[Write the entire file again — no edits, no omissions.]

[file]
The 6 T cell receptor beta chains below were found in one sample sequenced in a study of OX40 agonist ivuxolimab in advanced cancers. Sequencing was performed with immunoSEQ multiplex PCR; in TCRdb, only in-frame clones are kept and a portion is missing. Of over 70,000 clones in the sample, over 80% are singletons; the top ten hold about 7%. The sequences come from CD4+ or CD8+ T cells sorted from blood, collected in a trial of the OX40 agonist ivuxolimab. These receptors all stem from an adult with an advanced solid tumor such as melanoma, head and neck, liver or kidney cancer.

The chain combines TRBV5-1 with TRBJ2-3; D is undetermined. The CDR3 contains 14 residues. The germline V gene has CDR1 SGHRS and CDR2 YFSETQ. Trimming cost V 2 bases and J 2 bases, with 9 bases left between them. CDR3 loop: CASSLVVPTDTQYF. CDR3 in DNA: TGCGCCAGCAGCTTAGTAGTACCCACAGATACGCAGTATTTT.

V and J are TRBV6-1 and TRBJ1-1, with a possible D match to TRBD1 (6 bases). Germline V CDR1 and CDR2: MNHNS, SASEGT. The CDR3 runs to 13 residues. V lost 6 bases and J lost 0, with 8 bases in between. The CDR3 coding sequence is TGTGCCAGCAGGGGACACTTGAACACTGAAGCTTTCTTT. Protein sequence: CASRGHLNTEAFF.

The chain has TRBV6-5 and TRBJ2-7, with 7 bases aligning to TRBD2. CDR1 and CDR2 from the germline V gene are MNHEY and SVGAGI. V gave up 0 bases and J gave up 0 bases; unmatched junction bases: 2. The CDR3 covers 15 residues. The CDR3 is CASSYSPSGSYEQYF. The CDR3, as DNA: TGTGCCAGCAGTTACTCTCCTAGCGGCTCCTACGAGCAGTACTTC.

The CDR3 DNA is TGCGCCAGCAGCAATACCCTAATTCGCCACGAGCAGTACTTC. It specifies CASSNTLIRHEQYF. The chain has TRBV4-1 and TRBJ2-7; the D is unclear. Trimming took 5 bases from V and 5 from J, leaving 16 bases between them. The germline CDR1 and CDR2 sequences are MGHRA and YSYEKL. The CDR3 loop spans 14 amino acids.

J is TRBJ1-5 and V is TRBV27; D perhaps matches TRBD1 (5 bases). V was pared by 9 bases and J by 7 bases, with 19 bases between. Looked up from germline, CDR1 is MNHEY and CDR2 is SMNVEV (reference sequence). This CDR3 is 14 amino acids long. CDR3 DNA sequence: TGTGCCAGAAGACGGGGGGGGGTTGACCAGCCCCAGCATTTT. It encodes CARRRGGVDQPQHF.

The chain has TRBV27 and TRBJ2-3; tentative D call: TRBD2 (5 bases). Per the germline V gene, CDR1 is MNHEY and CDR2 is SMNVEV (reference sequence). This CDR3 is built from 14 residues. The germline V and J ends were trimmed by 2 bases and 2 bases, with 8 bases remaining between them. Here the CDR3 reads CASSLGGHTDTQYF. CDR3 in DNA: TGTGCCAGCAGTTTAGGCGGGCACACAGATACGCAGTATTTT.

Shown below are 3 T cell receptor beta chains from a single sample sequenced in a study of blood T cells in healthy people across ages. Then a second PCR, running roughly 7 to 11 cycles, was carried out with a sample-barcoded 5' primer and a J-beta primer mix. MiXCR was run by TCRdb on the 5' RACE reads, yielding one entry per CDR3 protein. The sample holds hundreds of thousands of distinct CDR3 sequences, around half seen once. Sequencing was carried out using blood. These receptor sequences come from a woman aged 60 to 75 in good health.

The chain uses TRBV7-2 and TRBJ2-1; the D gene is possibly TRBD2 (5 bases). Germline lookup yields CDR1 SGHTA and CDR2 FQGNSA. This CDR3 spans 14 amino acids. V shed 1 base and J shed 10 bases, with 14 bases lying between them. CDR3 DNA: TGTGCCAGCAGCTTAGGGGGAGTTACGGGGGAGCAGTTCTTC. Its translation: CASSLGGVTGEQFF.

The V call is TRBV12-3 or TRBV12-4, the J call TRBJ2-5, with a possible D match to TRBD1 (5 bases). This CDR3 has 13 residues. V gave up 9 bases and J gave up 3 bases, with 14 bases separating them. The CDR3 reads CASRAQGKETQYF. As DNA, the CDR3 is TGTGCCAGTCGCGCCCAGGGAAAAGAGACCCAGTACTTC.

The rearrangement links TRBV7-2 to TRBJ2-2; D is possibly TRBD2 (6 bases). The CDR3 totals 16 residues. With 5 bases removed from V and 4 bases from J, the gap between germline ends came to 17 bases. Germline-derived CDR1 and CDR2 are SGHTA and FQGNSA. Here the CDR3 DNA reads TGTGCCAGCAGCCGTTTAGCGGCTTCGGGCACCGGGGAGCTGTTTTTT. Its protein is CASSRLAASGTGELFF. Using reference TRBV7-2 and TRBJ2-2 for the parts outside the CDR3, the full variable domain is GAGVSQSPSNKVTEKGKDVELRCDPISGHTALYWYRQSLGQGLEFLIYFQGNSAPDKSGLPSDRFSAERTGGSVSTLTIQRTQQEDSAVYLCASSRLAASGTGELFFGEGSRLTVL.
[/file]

The 6 T cell receptor beta chains below were found in one sample sequenced in a study of OX40 agonist ivuxolimab in advanced cancers. Sequencing was performed with immunoSEQ multiplex PCR; in TCRdb, only in-frame clones are kept and a portion is missing. Of over 70,000 clones in the sample, over 80% are singletons; the top ten hold about 7%. The sequences come from CD4+ or CD8+ T cells sorted from blood, collected in a trial of the OX40 agonist ivuxolimab. These receptors all stem from an adult with an advanced solid tumor such as melanoma, head and neck, liver or kidney cancer.

The chain combines TRBV5-1 with TRBJ2-3; D is undetermined. The CDR3 contains 14 residues. The germline V gene has CDR1 SGHRS and CDR2 YFSETQ. Trimming cost V 2 bases and J 2 bases, with 9 bases left between them. CDR3 loop: CASSLVVPTDTQYF. CDR3 in DNA: TGCGCCAGCAGCTTAGTAGTACCCACAGATACGCAGTATTTT.

V and J are TRBV6-1 and TRBJ1-1, with a possible D match to TRBD1 (6 bases). Germline V CDR1 and CDR2: MNHNS, SASEGT. The CDR3 runs to 13 residues. V lost 6 bases and J lost 0, with 8 bases in between. The CDR3 coding sequence is TGTGCCAGCAGGGGACACTTGAACACTGAAGCTTTCTTT. Protein sequence: CASRGHLNTEAFF.

The chain has TRBV6-5 and TRBJ2-7, with 7 bases aligning to TRBD2. CDR1 and CDR2 from the germline V gene are MNHEY and SVGAGI. V gave up 0 bases and J gave up 0 bases; unmatched junction bases: 2. The CDR3 covers 15 residues. The CDR3 is CASSYSPSGSYEQYF. The CDR3, as DNA: TGTGCCAGCAGTTACTCTCCTAGCGGCTCCTACGAGCAGTACTTC.

The CDR3 DNA is TGCGCCAGCAGCAATACCCTAATTCGCCACGAGCAGTACTTC. It specifies CASSNTLIRHEQYF. The chain has TRBV4-1 and TRBJ2-7; the D is unclear. Trimming took 5 bases from V and 5 from J, leaving 16 bases between them. The germline CDR1 and CDR2 sequences are MGHRA and YSYEKL. The CDR3 loop spans 14 amino acids.

J is TRBJ1-5 and V is TRBV27; D perhaps matches TRBD1 (5 bases). V was pared by 9 bases and J by 7 bases, with 19 bases between. Looked up from germline, CDR1 is MNHEY and CDR2 is SMNVEV (reference sequence). This CDR3 is 14 amino acids long. CDR3 DNA sequence: TGTGCCAGAAGACGGGGGGGGGTTGACCAGCCCCAGCATTTT. It encodes CARRRGGVDQPQHF.

The chain has TRBV27 and TRBJ2-3; tentative D call: TRBD2 (5 bases). Per the germline V gene, CDR1 is MNHEY and CDR2 is SMNVEV (reference sequence). This CDR3 is built from 14 residues. The germline V and J ends were trimmed by 2 bases and 2 bases, with 8 bases remaining between them. Here the CDR3 reads CASSLGGHTDTQYF. CDR3 in DNA: TGTGCCAGCAGTTTAGGCGGGCACACAGATACGCAGTATTTT.

Shown below are 3 T cell receptor beta chains from a single sample sequenced in a study of blood T cells in healthy people across ages. Then a second PCR, running roughly 7 to 11 cycles, was carried out with a sample-barcoded 5' primer and a J-beta primer mix. MiXCR was run by TCRdb on the 5' RACE reads, yielding one entry per CDR3 protein. The sample holds hundreds of thousands of distinct CDR3 sequences, around half seen once. Sequencing was carried out using blood. These receptor sequences come from a woman aged 60 to 75 in good health.

The chain uses TRBV7-2 and TRBJ2-1; the D gene is possibly TRBD2 (5 bases). Germline lookup yields CDR1 SGHTA and CDR2 FQGNSA. This CDR3 spans 14 amino acids. V shed 1 base and J shed 10 bases, with 14 bases lying between them. CDR3 DNA: TGTGCCAGCAGCTTAGGGGGAGTTACGGGGGAGCAGTTCTTC. Its translation: CASSLGGVTGEQFF.

The V call is TRBV12-3 or TRBV12-4, the J call TRBJ2-5, with a possible D match to TRBD1 (5 bases). This CDR3 has 13 residues. V gave up 9 bases and J gave up 3 bases, with 14 bases separating them. The CDR3 reads CASRAQGKETQYF. As DNA, the CDR3 is TGTGCCAGTCGCGCCCAGGGAAAAGAGACCCAGTACTTC.

The rearrangement links TRBV7-2 to TRBJ2-2; D is possibly TRBD2 (6 bases). The CDR3 totals 16 residues. With 5 bases removed from V and 4 bases from J, the gap between germline ends came to 17 bases. Germline-derived CDR1 and CDR2 are SGHTA and FQGNSA. Here the CDR3 DNA reads TGTGCCAGCAGCCGTTTAGCGGCTTCGGGCACCGGGGAGCTGTTTTTT. Its protein is CASSRLAASGTGELFF. Using reference TRBV7-2 and TRBJ2-2 for the parts outside the CDR3, the full variable domain is GAGVSQSPSNKVTEKGKDVELRCDPISGHTALYWYRQSLGQGLEFLIYFQGNSAPDKSGLPSDRFSAERTGGSVSTLTIQRTQQEDSAVYLCASSRLAASGTGELFFGEGSRLTVL.